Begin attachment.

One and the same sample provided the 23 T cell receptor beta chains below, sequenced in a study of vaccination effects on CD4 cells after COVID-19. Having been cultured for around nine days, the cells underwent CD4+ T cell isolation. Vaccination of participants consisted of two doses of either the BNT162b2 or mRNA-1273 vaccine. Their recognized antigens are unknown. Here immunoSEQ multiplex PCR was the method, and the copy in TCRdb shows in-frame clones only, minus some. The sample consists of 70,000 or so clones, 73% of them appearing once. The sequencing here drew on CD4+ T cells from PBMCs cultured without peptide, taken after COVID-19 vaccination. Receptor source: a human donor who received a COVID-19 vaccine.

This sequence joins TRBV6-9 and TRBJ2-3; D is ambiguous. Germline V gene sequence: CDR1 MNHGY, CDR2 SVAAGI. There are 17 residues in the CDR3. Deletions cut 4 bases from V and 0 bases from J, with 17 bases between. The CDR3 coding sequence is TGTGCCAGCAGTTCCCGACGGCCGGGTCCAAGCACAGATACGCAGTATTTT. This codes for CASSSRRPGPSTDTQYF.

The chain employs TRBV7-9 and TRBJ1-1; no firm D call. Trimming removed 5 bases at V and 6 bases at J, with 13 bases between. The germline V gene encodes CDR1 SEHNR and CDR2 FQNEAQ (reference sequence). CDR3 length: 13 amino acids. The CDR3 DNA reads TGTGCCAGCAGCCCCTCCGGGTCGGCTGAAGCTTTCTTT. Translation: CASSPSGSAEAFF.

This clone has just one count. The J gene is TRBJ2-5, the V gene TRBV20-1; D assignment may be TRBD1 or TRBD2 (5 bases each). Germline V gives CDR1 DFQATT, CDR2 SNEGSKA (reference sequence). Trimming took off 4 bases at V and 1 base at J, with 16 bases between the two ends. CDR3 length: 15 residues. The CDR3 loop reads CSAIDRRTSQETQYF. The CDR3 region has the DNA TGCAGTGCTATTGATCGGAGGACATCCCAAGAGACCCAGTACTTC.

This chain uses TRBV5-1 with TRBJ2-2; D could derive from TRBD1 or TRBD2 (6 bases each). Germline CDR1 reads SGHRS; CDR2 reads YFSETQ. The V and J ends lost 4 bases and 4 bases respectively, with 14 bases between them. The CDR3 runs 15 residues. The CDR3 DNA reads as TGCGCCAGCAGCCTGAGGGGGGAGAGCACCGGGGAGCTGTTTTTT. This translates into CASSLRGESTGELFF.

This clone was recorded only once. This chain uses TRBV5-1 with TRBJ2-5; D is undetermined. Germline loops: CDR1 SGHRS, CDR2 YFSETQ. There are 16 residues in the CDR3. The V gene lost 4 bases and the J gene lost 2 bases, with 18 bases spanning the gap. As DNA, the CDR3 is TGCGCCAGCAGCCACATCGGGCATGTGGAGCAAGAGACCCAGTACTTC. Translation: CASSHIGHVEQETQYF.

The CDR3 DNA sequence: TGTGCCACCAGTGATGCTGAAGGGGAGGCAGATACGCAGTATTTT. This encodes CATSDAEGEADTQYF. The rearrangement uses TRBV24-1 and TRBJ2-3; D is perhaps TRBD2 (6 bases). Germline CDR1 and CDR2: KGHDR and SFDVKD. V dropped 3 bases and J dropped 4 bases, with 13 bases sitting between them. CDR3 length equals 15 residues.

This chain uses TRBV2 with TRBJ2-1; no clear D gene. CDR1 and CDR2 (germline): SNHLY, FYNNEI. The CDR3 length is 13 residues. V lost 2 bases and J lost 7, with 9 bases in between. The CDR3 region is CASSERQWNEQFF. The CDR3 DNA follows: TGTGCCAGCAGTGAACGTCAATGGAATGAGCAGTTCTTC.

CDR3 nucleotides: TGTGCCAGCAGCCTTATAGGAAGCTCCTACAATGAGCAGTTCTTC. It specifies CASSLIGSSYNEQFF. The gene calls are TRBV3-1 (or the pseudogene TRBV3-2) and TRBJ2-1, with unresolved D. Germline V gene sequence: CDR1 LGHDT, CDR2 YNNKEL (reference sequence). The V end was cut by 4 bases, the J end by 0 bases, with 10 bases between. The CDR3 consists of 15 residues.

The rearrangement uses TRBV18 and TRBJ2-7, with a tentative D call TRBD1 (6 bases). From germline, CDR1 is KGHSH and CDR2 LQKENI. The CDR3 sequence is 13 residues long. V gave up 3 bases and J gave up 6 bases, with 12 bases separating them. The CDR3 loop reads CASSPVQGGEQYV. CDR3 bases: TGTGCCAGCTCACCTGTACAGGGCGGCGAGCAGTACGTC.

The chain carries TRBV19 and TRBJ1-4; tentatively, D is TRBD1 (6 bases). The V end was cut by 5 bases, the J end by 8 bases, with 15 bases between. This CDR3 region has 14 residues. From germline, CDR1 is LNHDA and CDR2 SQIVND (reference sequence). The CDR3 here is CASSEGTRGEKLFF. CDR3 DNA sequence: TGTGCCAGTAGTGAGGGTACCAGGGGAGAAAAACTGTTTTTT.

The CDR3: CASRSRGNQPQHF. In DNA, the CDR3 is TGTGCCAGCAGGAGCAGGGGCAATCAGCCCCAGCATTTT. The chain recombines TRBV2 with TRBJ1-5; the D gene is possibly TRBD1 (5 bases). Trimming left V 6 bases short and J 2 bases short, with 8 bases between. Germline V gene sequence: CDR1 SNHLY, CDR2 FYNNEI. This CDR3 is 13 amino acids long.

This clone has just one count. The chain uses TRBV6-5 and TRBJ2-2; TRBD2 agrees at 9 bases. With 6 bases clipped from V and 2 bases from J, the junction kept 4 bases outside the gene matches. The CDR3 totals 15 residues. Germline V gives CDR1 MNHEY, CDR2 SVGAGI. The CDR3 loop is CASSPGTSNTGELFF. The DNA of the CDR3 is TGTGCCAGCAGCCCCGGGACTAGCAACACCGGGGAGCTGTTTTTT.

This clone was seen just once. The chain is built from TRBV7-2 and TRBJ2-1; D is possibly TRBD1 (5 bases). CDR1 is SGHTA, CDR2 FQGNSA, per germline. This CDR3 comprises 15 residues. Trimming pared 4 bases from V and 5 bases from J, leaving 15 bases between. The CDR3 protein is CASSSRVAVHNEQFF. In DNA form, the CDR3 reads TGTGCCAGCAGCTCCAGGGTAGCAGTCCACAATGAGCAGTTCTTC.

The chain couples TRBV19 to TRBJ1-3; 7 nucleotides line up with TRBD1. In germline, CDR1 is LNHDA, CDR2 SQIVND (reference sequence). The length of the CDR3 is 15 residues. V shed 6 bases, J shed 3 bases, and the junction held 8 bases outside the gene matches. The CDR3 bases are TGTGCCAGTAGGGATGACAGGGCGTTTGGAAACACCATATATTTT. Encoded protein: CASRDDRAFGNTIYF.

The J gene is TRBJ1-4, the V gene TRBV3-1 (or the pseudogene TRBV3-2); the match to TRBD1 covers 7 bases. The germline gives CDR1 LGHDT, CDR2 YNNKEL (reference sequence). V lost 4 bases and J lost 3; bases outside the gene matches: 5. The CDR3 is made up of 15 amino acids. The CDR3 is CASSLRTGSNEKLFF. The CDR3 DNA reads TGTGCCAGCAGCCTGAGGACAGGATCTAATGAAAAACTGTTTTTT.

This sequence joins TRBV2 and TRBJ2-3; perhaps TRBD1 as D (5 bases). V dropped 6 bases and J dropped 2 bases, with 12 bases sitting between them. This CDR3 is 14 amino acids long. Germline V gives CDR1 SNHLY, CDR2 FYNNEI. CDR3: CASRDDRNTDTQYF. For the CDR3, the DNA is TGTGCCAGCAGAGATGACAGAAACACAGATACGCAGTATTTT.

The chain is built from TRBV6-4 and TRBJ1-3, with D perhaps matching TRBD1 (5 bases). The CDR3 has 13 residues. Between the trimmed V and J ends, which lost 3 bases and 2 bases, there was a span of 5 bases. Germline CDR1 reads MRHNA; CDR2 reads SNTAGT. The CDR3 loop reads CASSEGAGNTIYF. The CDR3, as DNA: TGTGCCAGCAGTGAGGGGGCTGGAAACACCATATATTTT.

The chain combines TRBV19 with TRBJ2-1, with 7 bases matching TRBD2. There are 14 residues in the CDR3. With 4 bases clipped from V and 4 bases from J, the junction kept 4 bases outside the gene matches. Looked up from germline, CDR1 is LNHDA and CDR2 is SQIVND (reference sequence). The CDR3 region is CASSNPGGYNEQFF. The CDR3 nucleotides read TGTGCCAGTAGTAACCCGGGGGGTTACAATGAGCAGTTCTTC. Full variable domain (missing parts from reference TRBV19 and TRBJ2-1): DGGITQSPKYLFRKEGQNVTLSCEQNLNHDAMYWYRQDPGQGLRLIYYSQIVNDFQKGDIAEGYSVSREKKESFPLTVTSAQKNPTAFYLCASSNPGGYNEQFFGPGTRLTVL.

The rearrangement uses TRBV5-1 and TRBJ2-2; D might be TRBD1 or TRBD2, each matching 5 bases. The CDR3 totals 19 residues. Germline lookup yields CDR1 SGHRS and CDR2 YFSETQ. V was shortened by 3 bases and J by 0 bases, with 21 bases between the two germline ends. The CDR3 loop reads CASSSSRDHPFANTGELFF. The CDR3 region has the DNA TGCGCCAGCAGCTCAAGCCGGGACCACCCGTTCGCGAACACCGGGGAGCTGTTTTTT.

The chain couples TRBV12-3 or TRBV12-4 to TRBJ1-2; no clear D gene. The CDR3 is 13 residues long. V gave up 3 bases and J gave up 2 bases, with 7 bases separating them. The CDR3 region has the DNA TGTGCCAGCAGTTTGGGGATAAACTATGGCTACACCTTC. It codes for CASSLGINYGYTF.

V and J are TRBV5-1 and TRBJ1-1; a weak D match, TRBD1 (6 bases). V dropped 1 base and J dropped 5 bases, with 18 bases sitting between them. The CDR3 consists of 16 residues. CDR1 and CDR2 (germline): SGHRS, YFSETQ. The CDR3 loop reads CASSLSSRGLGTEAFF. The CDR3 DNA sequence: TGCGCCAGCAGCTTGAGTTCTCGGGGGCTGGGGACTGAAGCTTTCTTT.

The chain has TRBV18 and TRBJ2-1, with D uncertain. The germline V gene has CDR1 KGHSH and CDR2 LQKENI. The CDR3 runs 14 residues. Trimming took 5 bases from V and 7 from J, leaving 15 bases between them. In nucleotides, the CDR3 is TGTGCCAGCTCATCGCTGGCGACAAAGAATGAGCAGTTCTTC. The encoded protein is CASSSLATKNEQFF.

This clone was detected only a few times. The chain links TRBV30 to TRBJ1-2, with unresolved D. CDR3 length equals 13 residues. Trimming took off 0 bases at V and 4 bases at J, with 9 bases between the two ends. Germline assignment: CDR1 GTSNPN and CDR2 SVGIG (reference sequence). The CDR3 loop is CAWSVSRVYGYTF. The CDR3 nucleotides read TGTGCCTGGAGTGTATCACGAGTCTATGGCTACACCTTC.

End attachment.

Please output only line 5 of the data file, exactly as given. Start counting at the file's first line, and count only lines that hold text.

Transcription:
This chain uses TRBV5-1 with TRBJ2-2; D could derive from TRBD1 or TRBD2 (6 bases each). Germline CDR1 reads SGHRS; CDR2 reads YFSETQ. The V and J ends lost 4 bases and 4 bases respectively, with 14 bases between them. The CDR3 runs 15 residues. The CDR3 DNA reads as TGCGCCAGCAGCCTGAGGGGGGAGAGCACCGGGGAGCTGTTTTTT. This translates into CASSLRGESTGELFF.